4. #4
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    I live in Canada, with snow on the ground 5-6 months of the year, and often here we see temperatures stay below -20 for a week or two at a time. I've never seen a dog get diarrhea just from the cold.

    BUT, when it was -48 here a month back my one little foster Papillon would not stay outside long enough to do more than a quick wizz, so for two days he just didn't defacate. This was a guy who goes, regularly, twice a day.

    Third day he did, and that was followed by two days of diarrhea, but I believe it wasn't from the cold as much as from holding long past the point he should have, and having that upset his system.

    Oreo

  5. #5
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    I don't think the cold will, but if you have snow and your pooch eats too much of it that will give them loose stools. I know my dogs like to eat fresh snow and that's what happens to them. It is pretty common actually.
    Marjorie

    "when a dog runs at you, whistle for him"
    Henry David Thoreau

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    but if you have snow and your pooch eats too much of it that will give them loose stools.
    That's interesting -- do you know why?
    Karlin
    Cavaliers: Jaspar Leo Lily Tansy Libby (foster) Mindy (foster)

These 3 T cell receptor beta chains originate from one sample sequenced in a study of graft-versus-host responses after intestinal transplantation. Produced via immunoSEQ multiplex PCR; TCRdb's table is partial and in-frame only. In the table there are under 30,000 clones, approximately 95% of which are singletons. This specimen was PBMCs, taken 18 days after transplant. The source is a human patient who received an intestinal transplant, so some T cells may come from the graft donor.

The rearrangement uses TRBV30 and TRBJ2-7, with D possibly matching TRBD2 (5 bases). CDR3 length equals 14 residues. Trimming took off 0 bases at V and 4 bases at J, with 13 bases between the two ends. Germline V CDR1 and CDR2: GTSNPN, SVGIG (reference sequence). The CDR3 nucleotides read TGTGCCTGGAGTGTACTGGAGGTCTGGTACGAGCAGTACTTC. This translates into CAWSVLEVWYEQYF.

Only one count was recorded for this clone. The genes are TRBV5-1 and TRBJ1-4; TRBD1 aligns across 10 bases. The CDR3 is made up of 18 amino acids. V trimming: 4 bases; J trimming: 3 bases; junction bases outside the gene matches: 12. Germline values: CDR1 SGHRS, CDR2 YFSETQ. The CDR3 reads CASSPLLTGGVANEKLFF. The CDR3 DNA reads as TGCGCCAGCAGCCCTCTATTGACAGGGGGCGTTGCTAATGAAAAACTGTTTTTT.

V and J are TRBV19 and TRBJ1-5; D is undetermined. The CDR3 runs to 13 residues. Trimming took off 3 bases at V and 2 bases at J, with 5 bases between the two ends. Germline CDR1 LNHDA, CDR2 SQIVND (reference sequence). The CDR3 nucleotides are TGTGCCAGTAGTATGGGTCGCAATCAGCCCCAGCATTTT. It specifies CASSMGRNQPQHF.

In memory: Lucy
    Cavalier SM Infosite:www.smcavaliers.com

  7. #7
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    Quote Originally Posted by Marjorie View Post
    I don't think the cold will, but if you have snow and your pooch eats too much of it that will give them loose stools. I know my dogs like to eat fresh snow and that's what happens to them. It is pretty common actually.
    Funny this has come up because I have had the problem for the first time ever, not with my Cavvies (who are far too sedate to eat snow) but with my young Shih-tzu, who just hoovers it up as she walks along the lane! Generally speaking she has an iron constitution, so I was surprise that this affected her and would be very interested to know why
    Marie-Anne taken over by
    Hattie (Blenheim) Poppy (Blenheim) + Lucy (Shih-tzu)
    Louie, Joss, Peppa, Megan, Victoria all waiting patiently at the Bridge

  8. #8
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    That is interesting. As a kid growing up we were always told not to eat snow if lost in the bush but to try and melt it first. I believe that had to do with the snow potentially lowering your core body temperature.

    I just googled it though and something that seems to be a common thread that makes sense to me for both kids and dogs is that snow will pick up the same air pollutants that rain will so it would make sense to me that eating it could cause stomach upset.
    Mindy Tri - Feb/97
    Max - Ruby - Sep/08
    Rylie - B&T - June/09

  9. #9
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    Thank you for all your replies. We got a very small amount of snow, and not enough for Sophie to eat. More than likely it's something else.

  10. #10
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    I'm not sure why, but it happens. Dogs love to eat fresh snow.
    Marjorie

    "when a dog runs at you, whistle for him"
    Henry David Thoreau